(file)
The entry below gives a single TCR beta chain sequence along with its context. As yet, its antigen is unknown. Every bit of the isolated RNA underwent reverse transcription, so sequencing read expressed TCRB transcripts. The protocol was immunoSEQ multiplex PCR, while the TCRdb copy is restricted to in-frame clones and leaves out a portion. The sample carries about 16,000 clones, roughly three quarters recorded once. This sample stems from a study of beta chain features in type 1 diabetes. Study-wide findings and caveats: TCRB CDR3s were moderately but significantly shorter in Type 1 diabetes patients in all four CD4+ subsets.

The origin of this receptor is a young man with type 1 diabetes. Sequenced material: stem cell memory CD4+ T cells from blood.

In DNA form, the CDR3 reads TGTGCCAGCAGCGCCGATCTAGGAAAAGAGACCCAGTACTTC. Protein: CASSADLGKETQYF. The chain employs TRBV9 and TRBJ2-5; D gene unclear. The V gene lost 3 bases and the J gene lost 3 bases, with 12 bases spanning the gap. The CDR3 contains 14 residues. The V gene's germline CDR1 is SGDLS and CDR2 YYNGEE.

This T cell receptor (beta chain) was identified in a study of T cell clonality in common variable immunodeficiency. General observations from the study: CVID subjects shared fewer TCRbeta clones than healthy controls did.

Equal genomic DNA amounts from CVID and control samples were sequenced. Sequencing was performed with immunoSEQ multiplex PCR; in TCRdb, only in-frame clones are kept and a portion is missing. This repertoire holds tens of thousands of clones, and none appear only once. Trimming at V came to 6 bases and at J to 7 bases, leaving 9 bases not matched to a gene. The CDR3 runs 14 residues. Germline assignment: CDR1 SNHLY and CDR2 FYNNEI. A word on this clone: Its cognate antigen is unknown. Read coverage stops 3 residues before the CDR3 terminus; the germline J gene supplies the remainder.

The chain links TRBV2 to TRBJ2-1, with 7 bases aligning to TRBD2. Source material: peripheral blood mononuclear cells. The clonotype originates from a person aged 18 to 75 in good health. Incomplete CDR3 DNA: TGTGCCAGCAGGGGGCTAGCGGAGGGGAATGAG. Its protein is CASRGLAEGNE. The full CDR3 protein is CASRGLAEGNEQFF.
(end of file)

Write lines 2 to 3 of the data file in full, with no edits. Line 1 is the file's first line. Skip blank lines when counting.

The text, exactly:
The origin of this receptor is a young man with type 1 diabetes. Sequenced material: stem cell memory CD4+ T cells from blood.

In DNA form, the CDR3 reads TGTGCCAGCAGCGCCGATCTAGGAAAAGAGACCCAGTACTTC. Protein: CASSADLGKETQYF. The chain employs TRBV9 and TRBJ2-5; D gene unclear. The V gene lost 3 bases and the J gene lost 3 bases, with 12 bases spanning the gap. The CDR3 contains 14 residues. The V gene's germline CDR1 is SGDLS and CDR2 YYNGEE.